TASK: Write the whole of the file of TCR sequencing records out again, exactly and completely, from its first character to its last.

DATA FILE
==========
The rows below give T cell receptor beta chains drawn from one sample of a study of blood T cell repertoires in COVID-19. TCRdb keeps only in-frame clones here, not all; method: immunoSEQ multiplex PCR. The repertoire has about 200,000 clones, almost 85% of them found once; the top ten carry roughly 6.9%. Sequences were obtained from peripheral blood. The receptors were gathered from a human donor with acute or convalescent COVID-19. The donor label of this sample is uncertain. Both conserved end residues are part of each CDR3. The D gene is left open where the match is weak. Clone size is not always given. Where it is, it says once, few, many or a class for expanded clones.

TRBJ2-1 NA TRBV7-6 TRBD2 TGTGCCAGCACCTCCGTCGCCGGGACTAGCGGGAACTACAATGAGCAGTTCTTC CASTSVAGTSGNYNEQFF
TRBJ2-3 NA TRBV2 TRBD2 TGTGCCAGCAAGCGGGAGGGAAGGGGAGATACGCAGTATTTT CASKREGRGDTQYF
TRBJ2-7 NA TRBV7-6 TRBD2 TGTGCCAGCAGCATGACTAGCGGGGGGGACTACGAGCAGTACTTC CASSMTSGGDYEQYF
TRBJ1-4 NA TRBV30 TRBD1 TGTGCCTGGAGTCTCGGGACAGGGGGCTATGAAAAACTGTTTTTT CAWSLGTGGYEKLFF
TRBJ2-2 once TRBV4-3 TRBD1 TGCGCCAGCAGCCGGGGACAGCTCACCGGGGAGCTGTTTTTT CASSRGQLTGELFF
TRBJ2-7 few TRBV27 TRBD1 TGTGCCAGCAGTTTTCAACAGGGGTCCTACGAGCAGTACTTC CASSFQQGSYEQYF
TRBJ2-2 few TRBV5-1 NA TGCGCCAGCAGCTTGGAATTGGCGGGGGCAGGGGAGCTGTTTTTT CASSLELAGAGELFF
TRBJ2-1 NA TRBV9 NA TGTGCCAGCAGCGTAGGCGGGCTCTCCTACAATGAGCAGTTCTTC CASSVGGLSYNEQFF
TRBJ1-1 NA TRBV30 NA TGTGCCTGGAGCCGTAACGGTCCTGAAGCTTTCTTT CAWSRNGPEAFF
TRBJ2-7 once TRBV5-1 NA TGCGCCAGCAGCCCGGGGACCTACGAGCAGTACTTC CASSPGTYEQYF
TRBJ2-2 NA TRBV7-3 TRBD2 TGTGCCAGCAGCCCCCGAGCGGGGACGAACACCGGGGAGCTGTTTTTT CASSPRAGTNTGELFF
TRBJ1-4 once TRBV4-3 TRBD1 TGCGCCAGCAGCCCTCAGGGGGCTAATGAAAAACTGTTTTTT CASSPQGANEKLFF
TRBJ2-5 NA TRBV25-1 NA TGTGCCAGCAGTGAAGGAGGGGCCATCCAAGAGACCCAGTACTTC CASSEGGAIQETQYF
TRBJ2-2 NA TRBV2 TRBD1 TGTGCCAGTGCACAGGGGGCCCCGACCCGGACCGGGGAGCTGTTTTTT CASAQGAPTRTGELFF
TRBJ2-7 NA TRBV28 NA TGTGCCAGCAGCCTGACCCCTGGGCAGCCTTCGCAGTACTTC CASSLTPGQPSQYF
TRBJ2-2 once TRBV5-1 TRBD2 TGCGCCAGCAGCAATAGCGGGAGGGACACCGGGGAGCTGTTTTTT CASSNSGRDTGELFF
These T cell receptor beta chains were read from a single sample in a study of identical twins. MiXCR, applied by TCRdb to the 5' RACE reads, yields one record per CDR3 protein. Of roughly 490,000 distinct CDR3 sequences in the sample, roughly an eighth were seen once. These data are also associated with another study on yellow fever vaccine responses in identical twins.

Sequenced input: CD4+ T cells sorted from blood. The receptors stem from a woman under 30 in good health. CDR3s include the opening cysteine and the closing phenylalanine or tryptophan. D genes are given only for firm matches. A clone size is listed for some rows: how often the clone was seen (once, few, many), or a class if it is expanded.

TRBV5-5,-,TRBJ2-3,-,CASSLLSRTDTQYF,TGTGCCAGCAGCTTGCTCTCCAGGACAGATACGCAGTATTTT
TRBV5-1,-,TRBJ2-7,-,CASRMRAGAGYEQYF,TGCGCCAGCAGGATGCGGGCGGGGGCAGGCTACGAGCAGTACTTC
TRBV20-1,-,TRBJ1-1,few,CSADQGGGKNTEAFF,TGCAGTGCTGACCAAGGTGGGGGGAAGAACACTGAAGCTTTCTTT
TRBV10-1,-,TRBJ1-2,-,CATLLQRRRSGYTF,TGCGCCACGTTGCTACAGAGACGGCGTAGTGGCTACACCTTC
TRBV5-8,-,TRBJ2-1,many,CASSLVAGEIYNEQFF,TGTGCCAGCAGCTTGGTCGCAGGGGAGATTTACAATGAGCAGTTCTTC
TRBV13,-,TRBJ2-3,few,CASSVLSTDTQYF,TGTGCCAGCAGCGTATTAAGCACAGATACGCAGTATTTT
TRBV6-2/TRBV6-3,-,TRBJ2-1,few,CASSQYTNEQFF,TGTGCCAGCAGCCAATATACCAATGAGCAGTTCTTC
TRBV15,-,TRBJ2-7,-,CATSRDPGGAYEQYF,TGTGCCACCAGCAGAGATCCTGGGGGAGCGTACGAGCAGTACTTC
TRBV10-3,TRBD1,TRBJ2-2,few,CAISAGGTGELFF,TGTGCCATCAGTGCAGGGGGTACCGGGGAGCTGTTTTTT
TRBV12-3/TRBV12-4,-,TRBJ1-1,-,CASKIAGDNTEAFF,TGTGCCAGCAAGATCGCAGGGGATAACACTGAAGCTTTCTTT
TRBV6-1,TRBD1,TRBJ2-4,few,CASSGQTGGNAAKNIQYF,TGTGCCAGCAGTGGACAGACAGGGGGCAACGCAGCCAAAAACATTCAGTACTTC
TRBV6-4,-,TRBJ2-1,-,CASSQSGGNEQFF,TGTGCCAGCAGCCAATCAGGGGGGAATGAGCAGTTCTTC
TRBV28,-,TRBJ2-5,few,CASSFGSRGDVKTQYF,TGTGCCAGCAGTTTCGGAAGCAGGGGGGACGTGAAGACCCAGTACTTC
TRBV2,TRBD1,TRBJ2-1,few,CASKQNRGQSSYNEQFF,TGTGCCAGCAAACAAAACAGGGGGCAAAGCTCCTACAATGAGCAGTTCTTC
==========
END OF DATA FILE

The rows below give T cell receptor beta chains drawn from one sample of a study of blood T cell repertoires in COVID-19. TCRdb keeps only in-frame clones here, not all; method: immunoSEQ multiplex PCR. The repertoire has about 200,000 clones, almost 85% of them found once; the top ten carry roughly 6.9%. Sequences were obtained from peripheral blood. The receptors were gathered from a human donor with acute or convalescent COVID-19. The donor label of this sample is uncertain. Both conserved end residues are part of each CDR3. The D gene is left open where the match is weak. Clone size is not always given. Where it is, it says once, few, many or a class for expanded clones.

TRBJ2-1 NA TRBV7-6 TRBD2 TGTGCCAGCACCTCCGTCGCCGGGACTAGCGGGAACTACAATGAGCAGTTCTTC CASTSVAGTSGNYNEQFF
TRBJ2-3 NA TRBV2 TRBD2 TGTGCCAGCAAGCGGGAGGGAAGGGGAGATACGCAGTATTTT CASKREGRGDTQYF
TRBJ2-7 NA TRBV7-6 TRBD2 TGTGCCAGCAGCATGACTAGCGGGGGGGACTACGAGCAGTACTTC CASSMTSGGDYEQYF
TRBJ1-4 NA TRBV30 TRBD1 TGTGCCTGGAGTCTCGGGACAGGGGGCTATGAAAAACTGTTTTTT CAWSLGTGGYEKLFF
TRBJ2-2 once TRBV4-3 TRBD1 TGCGCCAGCAGCCGGGGACAGCTCACCGGGGAGCTGTTTTTT CASSRGQLTGELFF
TRBJ2-7 few TRBV27 TRBD1 TGTGCCAGCAGTTTTCAACAGGGGTCCTACGAGCAGTACTTC CASSFQQGSYEQYF
TRBJ2-2 few TRBV5-1 NA TGCGCCAGCAGCTTGGAATTGGCGGGGGCAGGGGAGCTGTTTTTT CASSLELAGAGELFF
TRBJ2-1 NA TRBV9 NA TGTGCCAGCAGCGTAGGCGGGCTCTCCTACAATGAGCAGTTCTTC CASSVGGLSYNEQFF
TRBJ1-1 NA TRBV30 NA TGTGCCTGGAGCCGTAACGGTCCTGAAGCTTTCTTT CAWSRNGPEAFF
TRBJ2-7 once TRBV5-1 NA TGCGCCAGCAGCCCGGGGACCTACGAGCAGTACTTC CASSPGTYEQYF
TRBJ2-2 NA TRBV7-3 TRBD2 TGTGCCAGCAGCCCCCGAGCGGGGACGAACACCGGGGAGCTGTTTTTT CASSPRAGTNTGELFF
TRBJ1-4 once TRBV4-3 TRBD1 TGCGCCAGCAGCCCTCAGGGGGCTAATGAAAAACTGTTTTTT CASSPQGANEKLFF
TRBJ2-5 NA TRBV25-1 NA TGTGCCAGCAGTGAAGGAGGGGCCATCCAAGAGACCCAGTACTTC CASSEGGAIQETQYF
TRBJ2-2 NA TRBV2 TRBD1 TGTGCCAGTGCACAGGGGGCCCCGACCCGGACCGGGGAGCTGTTTTTT CASAQGAPTRTGELFF
TRBJ2-7 NA TRBV28 NA TGTGCCAGCAGCCTGACCCCTGGGCAGCCTTCGCAGTACTTC CASSLTPGQPSQYF
TRBJ2-2 once TRBV5-1 TRBD2 TGCGCCAGCAGCAATAGCGGGAGGGACACCGGGGAGCTGTTTTTT CASSNSGRDTGELFF
These T cell receptor beta chains were read from a single sample in a study of identical twins. MiXCR, applied by TCRdb to the 5' RACE reads, yields one record per CDR3 protein. Of roughly 490,000 distinct CDR3 sequences in the sample, roughly an eighth were seen once. These data are also associated with another study on yellow fever vaccine responses in identical twins.

Sequenced input: CD4+ T cells sorted from blood. The receptors stem from a woman under 30 in good health. CDR3s include the opening cysteine and the closing phenylalanine or tryptophan. D genes are given only for firm matches. A clone size is listed for some rows: how often the clone was seen (once, few, many), or a class if it is expanded.

TRBV5-5,-,TRBJ2-3,-,CASSLLSRTDTQYF,TGTGCCAGCAGCTTGCTCTCCAGGACAGATACGCAGTATTTT
TRBV5-1,-,TRBJ2-7,-,CASRMRAGAGYEQYF,TGCGCCAGCAGGATGCGGGCGGGGGCAGGCTACGAGCAGTACTTC
TRBV20-1,-,TRBJ1-1,few,CSADQGGGKNTEAFF,TGCAGTGCTGACCAAGGTGGGGGGAAGAACACTGAAGCTTTCTTT
TRBV10-1,-,TRBJ1-2,-,CATLLQRRRSGYTF,TGCGCCACGTTGCTACAGAGACGGCGTAGTGGCTACACCTTC
TRBV5-8,-,TRBJ2-1,many,CASSLVAGEIYNEQFF,TGTGCCAGCAGCTTGGTCGCAGGGGAGATTTACAATGAGCAGTTCTTC
TRBV13,-,TRBJ2-3,few,CASSVLSTDTQYF,TGTGCCAGCAGCGTATTAAGCACAGATACGCAGTATTTT
TRBV6-2/TRBV6-3,-,TRBJ2-1,few,CASSQYTNEQFF,TGTGCCAGCAGCCAATATACCAATGAGCAGTTCTTC
TRBV15,-,TRBJ2-7,-,CATSRDPGGAYEQYF,TGTGCCACCAGCAGAGATCCTGGGGGAGCGTACGAGCAGTACTTC
TRBV10-3,TRBD1,TRBJ2-2,few,CAISAGGTGELFF,TGTGCCATCAGTGCAGGGGGTACCGGGGAGCTGTTTTTT
TRBV12-3/TRBV12-4,-,TRBJ1-1,-,CASKIAGDNTEAFF,TGTGCCAGCAAGATCGCAGGGGATAACACTGAAGCTTTCTTT
TRBV6-1,TRBD1,TRBJ2-4,few,CASSGQTGGNAAKNIQYF,TGTGCCAGCAGTGGACAGACAGGGGGCAACGCAGCCAAAAACATTCAGTACTTC
TRBV6-4,-,TRBJ2-1,-,CASSQSGGNEQFF,TGTGCCAGCAGCCAATCAGGGGGGAATGAGCAGTTCTTC
TRBV28,-,TRBJ2-5,few,CASSFGSRGDVKTQYF,TGTGCCAGCAGTTTCGGAAGCAGGGGGGACGTGAAGACCCAGTACTTC
TRBV2,TRBD1,TRBJ2-1,few,CASKQNRGQSSYNEQFF,TGTGCCAGCAAACAAAACAGGGGGCAAAGCTCCTACAATGAGCAGTTCTTC